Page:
Ukraine opposition rejects compromise as talks fail

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The Independent Online

Ukraine's opposition yesterday pulled out of talks to try to end a confrontation over last week's disputed presidential election and vowed to use "people power" to earn victory. The move was seen as a sign of growing strength in the camp of the opposition candidate Viktor Yushchenko, who flatly rejected an 11th-hour compromise offer of the premiership from his presidential rival, Viktor Yanukovych.

Ukraine's opposition yesterday pulled out of talks to try to end a confrontation over last week's disputed presidential election and vowed to use "people power" to earn victory. The move was seen as a sign of growing strength in the camp of the opposition candidate Viktor Yushchenko, who flatly rejected an 11th-hour compromise offer of the premiership from his presidential rival, Viktor Yanukovych.

Hundreds of thousands of pro-democracy Yushchenko supporters have occupied the centre of the capital, Kiev, and other cities after accusing the government of vote-rigging in the 21 November election.

Western governments and election monitors declared the election to be fraudulent, but the country's election commission declared Mr Yanukovych the winner by a slender margin.

However, as Yushchenko supporters poured into the capital, the government wavered from an initial hardline stance where it threatened to use force to crush the opposition.

Mr Yanukovych's appeared to be backing down yesterday as he offered to make his rival the prime minister if he became president. Otherwise, he suggested, new elections should be held without either of them standing as candidates.

Mr Yushchenko rejected the offer and his team, which had been negotiating with representatives of the government, said it was breaking off talks.

Mr Yanukovych was looking increasingly isolated. With parliament ruling the election was crooked and the outgoing president Leonid Kuchma indirectly suggesting the same thing, everyone was waiting for a verdict on the election's conduct from Ukraine's Supreme Court.

The court continued to hear opposition evidence of fraud late last night. Mr Yushchenko's side wants the court to rule that the government had cheated and either declare the opposition leader president or order new elections, probably later this month. The court said it was trying to move swiftly and many expect a decision today.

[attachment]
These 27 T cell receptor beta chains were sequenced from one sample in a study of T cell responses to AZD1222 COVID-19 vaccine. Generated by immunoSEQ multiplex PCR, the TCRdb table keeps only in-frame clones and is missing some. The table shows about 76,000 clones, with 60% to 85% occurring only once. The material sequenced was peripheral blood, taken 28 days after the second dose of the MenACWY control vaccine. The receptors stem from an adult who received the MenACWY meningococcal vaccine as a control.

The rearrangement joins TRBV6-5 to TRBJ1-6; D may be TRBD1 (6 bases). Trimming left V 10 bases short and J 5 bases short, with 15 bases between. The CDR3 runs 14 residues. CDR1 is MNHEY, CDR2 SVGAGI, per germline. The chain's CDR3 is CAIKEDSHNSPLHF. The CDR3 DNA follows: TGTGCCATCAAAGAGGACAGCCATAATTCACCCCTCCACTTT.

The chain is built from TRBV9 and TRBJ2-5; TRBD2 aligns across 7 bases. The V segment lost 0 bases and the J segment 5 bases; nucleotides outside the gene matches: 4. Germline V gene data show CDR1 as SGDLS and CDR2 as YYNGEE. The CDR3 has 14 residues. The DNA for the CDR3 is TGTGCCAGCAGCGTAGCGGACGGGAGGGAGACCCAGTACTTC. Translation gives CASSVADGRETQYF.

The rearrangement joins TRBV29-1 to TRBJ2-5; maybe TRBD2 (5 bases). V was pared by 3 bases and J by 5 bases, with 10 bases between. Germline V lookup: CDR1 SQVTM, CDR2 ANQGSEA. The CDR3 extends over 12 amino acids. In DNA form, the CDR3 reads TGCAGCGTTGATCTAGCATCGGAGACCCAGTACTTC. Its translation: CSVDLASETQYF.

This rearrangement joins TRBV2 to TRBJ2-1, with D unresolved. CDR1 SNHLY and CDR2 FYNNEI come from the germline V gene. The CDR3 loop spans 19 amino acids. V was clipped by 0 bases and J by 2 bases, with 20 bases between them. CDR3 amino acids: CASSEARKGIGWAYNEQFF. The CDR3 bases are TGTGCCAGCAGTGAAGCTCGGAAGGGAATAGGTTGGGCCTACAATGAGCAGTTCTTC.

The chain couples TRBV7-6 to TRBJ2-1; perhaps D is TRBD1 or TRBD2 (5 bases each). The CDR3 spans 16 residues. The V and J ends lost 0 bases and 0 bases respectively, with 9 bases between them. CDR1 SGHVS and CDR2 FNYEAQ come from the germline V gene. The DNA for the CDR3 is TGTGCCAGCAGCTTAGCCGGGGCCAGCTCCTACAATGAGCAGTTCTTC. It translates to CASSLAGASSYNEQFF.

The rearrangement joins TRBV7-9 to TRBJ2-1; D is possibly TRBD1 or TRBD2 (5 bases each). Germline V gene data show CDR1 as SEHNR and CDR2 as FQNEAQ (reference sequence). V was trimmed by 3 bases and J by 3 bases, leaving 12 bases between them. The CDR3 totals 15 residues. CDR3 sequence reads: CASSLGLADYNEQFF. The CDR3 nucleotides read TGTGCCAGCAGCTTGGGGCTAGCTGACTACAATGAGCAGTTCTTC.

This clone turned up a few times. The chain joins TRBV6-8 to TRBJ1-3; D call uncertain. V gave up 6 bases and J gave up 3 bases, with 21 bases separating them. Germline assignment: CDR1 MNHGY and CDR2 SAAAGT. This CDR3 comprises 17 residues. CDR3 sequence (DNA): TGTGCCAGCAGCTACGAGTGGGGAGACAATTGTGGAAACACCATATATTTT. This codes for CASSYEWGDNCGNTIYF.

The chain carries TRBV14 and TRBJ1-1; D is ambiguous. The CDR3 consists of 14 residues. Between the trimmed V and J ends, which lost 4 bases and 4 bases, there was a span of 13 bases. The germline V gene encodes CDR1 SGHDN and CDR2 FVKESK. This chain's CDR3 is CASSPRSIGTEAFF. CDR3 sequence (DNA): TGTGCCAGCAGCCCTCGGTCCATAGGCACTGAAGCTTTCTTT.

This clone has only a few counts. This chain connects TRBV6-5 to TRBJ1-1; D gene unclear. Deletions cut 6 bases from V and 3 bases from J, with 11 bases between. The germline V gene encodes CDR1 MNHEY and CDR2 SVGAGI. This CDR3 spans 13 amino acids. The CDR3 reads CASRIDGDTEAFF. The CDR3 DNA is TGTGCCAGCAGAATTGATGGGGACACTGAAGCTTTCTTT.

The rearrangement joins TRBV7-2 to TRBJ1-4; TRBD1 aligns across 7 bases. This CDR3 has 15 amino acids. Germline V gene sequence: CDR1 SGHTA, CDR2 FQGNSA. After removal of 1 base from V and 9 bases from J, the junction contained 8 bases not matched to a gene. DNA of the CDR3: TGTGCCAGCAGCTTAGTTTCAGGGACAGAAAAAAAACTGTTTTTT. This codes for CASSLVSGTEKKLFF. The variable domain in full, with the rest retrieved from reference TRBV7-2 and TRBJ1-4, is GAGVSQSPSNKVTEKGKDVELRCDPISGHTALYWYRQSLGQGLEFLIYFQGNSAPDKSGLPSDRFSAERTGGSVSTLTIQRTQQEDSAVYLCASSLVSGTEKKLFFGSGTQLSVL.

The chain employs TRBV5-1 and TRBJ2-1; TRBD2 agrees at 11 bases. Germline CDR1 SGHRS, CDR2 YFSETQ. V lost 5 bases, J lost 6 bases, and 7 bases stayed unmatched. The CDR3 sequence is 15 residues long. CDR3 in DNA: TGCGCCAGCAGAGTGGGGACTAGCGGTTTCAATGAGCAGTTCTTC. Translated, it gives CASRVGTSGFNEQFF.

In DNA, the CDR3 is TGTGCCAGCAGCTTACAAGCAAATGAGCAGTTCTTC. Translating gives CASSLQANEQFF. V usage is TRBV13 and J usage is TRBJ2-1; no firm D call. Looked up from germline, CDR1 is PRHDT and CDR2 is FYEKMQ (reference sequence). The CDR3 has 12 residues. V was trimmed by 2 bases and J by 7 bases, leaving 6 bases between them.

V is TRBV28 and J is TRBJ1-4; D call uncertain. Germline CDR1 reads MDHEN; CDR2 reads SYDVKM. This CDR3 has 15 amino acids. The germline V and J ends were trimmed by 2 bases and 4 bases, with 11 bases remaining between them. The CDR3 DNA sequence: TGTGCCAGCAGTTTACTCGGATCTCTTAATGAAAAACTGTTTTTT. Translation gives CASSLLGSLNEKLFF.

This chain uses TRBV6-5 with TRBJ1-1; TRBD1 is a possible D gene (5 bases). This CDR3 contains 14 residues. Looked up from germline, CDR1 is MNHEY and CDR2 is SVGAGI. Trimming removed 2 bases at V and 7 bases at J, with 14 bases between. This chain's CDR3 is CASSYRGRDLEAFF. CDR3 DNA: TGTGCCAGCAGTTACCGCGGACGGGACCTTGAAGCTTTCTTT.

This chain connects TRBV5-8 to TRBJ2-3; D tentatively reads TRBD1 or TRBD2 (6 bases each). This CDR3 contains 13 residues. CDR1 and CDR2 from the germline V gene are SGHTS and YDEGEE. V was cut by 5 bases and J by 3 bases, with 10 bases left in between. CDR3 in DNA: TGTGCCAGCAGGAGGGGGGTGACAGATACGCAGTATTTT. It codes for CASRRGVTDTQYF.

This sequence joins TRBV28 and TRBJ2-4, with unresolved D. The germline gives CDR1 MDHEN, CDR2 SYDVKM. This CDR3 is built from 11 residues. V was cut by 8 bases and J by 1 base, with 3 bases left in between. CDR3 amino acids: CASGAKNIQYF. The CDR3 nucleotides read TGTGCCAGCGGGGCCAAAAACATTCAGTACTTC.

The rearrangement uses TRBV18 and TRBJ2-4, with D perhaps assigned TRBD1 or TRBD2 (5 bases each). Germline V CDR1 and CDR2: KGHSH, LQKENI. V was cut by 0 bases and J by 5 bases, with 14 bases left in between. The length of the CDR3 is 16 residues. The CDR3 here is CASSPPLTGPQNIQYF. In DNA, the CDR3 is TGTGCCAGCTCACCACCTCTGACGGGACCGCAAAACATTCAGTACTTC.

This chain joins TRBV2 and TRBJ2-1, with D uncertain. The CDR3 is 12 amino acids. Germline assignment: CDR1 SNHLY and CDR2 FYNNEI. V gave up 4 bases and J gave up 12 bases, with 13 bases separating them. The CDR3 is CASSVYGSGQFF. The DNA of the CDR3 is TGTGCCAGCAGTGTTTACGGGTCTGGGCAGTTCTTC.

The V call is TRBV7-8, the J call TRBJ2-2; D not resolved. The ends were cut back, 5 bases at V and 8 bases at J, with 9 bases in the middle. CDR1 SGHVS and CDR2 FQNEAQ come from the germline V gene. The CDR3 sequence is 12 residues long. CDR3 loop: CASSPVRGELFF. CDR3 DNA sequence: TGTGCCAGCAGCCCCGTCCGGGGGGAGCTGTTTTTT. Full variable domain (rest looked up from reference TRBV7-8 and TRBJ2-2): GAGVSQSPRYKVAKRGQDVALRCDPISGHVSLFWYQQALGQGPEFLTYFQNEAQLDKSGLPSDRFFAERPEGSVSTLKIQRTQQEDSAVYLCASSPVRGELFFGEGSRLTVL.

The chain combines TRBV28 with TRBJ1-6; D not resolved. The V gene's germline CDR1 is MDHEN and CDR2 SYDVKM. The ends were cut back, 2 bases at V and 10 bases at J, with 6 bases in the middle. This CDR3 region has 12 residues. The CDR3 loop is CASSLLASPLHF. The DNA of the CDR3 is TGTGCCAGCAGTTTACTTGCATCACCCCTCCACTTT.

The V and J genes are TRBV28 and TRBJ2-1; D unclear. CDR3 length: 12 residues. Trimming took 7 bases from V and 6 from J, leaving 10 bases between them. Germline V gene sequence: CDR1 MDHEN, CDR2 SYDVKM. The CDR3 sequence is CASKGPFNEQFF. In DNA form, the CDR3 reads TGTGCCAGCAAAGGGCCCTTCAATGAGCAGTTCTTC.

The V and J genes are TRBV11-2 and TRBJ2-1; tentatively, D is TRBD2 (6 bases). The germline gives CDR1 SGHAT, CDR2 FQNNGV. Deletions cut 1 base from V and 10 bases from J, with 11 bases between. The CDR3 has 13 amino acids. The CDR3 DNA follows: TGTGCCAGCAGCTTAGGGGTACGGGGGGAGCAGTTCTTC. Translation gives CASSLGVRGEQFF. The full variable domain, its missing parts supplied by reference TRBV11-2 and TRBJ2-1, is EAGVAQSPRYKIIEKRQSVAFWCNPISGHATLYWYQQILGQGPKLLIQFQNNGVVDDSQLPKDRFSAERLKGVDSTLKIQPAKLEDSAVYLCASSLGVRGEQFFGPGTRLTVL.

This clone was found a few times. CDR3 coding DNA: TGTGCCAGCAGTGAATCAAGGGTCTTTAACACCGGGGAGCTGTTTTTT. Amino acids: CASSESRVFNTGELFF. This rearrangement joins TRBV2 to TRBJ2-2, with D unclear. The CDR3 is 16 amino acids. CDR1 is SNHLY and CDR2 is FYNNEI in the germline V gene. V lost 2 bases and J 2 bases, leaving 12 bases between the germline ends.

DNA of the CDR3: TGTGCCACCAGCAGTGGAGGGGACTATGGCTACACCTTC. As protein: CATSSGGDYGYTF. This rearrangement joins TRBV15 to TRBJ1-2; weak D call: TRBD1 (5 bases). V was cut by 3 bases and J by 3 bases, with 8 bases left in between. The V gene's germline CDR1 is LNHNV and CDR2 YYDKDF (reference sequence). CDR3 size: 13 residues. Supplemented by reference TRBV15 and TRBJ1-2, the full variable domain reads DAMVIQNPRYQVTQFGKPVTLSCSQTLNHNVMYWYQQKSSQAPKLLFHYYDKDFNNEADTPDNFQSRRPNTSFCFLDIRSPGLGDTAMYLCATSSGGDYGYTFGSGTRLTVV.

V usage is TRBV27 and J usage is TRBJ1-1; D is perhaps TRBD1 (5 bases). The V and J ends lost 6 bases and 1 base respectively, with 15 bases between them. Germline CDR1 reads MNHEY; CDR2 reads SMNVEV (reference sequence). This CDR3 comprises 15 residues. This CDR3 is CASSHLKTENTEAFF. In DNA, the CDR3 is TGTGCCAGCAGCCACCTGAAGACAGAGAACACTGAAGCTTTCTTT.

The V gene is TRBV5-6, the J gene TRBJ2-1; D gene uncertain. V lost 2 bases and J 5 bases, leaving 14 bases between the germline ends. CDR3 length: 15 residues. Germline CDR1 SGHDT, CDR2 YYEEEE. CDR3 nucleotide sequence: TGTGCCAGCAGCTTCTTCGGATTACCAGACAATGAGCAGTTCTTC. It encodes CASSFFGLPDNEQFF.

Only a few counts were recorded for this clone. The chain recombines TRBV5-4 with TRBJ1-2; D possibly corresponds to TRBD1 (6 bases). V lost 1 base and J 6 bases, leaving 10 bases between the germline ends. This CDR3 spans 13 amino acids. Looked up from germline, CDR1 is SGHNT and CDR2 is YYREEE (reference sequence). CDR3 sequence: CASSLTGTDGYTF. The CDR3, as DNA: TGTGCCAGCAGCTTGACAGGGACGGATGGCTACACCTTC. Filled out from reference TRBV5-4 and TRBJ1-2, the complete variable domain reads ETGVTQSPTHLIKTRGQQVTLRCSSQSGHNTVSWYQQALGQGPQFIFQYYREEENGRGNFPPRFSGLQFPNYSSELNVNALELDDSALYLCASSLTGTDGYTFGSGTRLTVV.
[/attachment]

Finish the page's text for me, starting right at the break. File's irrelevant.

The opposition yesterday also called for an emergency session of parliament to sack Mr Yanukovych and his cabinet.

But as the session dragged on, opposition demonstrators accused the government of procrastinating to wear them down as they waited in sub-zero temperatures. They began to storm the parliament, shoving aside guards. Only the intervention of opposition MPs prevented them swamping the building.

Many demonstrators have for days said that they were itching to occupy parliament and other key buildings.

Ihor Tokanivsky, a 23-year-old lawyer from the western city of Lviv, who has stayed in one of the hundreds of tents pitched on the capital's snow-covered main Khreschatyk Street, said: "Many people think the government is playing for time and that it's a mistake to negotiate with them. If Yushchenko raises his hand and points out the direction we will take these buildings by storm. If necessary we'll take them down brick by brick."

A senior opposition member, Mykola Tomenko, said yesterday that parliament was using up its last opportunity to resolve the situation and that "resistance" would break out.

He did not explain what resistance would involve but told some of the tens of thousands of opposition supporters occupying Kiev: "If the decisions are not forthcoming, the authorities will see those actions which the people want. We understand full well that the potential for political means is being exhausted. When this potential comes to an end we will act within the framework of a civil resistance."

Mr Kuchma's apparent change of tack angered Mr Yanukovych, who, after a televised meeting with regional governors threw down a pen in exasperation and demanded "explanations" from Mr Kuchma.

Over the weekend, politicians in Mr Yanukovych's east Ukrainian political heartland threatened to form an autono-mous state if Mr Yushchenko becomes president. However, even that support seemed to dissolve yesterday as those who made separatist threats backed down after threats of prosecution and because support for the separatist proposal in eastern Ukraine proved far from universal.

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